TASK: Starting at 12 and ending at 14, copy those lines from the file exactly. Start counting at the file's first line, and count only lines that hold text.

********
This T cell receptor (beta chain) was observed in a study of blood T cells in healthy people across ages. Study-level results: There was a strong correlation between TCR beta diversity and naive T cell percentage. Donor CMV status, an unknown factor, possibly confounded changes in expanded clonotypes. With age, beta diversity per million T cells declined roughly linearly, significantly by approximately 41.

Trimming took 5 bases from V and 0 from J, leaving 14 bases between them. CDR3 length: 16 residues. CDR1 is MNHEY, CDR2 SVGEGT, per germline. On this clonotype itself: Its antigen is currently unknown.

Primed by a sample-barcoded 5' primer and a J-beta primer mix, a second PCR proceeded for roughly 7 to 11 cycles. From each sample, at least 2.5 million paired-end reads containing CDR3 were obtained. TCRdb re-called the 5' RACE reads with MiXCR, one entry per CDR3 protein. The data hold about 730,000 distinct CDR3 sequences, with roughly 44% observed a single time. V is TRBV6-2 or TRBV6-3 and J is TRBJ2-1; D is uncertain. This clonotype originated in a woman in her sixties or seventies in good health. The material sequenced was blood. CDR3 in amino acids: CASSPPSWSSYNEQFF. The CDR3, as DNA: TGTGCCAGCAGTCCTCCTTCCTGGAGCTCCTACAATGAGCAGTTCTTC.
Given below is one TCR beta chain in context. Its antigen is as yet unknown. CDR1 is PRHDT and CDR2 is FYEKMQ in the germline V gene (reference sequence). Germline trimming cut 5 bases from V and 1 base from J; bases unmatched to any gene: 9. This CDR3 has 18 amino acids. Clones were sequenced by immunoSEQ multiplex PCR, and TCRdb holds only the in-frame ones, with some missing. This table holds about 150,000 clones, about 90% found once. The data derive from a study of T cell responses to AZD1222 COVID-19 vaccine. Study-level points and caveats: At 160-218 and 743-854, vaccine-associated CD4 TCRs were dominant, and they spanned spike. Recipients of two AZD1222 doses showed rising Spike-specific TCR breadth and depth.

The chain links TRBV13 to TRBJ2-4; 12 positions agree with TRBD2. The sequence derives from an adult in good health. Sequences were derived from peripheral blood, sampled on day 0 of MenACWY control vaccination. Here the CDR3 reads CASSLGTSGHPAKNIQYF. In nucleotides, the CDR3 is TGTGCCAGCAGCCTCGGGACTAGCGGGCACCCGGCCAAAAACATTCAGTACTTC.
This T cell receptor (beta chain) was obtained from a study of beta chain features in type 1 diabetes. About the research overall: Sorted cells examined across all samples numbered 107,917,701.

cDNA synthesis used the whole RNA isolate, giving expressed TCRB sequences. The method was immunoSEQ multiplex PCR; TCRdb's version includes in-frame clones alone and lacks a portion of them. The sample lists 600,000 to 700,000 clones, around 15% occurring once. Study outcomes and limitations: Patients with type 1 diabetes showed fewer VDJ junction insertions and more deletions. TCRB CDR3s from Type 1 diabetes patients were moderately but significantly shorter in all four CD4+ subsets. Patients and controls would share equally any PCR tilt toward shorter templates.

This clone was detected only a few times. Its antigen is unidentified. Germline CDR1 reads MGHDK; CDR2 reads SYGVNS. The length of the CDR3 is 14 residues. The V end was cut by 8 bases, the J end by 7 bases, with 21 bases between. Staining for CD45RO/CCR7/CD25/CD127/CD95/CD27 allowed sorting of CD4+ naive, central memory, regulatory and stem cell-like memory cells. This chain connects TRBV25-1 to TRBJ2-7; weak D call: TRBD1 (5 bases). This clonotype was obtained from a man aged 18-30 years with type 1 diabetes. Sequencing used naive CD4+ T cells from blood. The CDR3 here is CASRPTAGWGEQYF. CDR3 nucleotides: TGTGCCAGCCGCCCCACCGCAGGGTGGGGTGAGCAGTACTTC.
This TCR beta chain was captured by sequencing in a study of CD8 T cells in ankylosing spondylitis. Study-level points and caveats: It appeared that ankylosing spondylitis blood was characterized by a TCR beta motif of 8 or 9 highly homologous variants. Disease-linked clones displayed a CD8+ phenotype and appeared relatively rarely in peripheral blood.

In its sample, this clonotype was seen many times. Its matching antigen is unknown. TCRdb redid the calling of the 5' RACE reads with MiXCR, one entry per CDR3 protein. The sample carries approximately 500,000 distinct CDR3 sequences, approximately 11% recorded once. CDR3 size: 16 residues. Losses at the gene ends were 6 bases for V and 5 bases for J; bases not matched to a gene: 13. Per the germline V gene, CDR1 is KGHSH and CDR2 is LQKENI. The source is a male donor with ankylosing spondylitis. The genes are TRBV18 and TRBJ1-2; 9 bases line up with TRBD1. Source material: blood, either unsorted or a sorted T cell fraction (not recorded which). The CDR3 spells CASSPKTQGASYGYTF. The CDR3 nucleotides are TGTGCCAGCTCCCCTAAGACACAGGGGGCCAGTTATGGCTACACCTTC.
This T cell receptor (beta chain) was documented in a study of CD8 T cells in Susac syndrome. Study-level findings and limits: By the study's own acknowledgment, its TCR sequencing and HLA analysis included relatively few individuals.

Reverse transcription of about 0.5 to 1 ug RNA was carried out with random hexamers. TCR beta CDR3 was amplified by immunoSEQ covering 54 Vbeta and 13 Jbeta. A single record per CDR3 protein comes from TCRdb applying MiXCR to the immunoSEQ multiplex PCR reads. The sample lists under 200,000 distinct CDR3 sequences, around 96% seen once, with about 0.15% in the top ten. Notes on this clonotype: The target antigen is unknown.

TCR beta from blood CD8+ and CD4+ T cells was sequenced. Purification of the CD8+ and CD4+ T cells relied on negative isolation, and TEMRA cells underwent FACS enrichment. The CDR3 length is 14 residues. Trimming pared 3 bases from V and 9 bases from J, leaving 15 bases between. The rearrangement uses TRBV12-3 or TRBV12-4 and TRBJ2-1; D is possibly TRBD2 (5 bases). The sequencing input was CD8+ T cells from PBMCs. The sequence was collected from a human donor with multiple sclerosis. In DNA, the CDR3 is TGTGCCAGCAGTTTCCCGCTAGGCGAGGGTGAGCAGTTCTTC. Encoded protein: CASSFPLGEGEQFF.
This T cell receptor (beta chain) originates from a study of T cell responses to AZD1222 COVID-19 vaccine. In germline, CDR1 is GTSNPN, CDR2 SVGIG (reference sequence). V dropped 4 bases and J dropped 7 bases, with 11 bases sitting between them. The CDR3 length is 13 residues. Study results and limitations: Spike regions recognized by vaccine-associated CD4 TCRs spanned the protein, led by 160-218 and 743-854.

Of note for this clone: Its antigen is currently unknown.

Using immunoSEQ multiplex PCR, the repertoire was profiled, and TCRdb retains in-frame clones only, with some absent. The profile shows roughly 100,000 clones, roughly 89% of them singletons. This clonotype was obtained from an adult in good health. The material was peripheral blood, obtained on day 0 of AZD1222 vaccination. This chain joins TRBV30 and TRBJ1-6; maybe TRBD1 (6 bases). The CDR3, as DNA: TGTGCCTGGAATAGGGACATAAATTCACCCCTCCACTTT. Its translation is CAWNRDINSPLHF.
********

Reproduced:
Reverse transcription of about 0.5 to 1 ug RNA was carried out with random hexamers. TCR beta CDR3 was amplified by immunoSEQ covering 54 Vbeta and 13 Jbeta. A single record per CDR3 protein comes from TCRdb applying MiXCR to the immunoSEQ multiplex PCR reads. The sample lists under 200,000 distinct CDR3 sequences, around 96% seen once, with about 0.15% in the top ten. Notes on this clonotype: The target antigen is unknown.

TCR beta from blood CD8+ and CD4+ T cells was sequenced. Purification of the CD8+ and CD4+ T cells relied on negative isolation, and TEMRA cells underwent FACS enrichment. The CDR3 length is 14 residues. Trimming pared 3 bases from V and 9 bases from J, leaving 15 bases between. The rearrangement uses TRBV12-3 or TRBV12-4 and TRBJ2-1; D is possibly TRBD2 (5 bases). The sequencing input was CD8+ T cells from PBMCs. The sequence was collected from a human donor with multiple sclerosis. In DNA, the CDR3 is TGTGCCAGCAGTTTCCCGCTAGGCGAGGGTGAGCAGTTCTTC. Encoded protein: CASSFPLGEGEQFF.
This T cell receptor (beta chain) originates from a study of T cell responses to AZD1222 COVID-19 vaccine. In germline, CDR1 is GTSNPN, CDR2 SVGIG (reference sequence). V dropped 4 bases and J dropped 7 bases, with 11 bases sitting between them. The CDR3 length is 13 residues. Study results and limitations: Spike regions recognized by vaccine-associated CD4 TCRs spanned the protein, led by 160-218 and 743-854.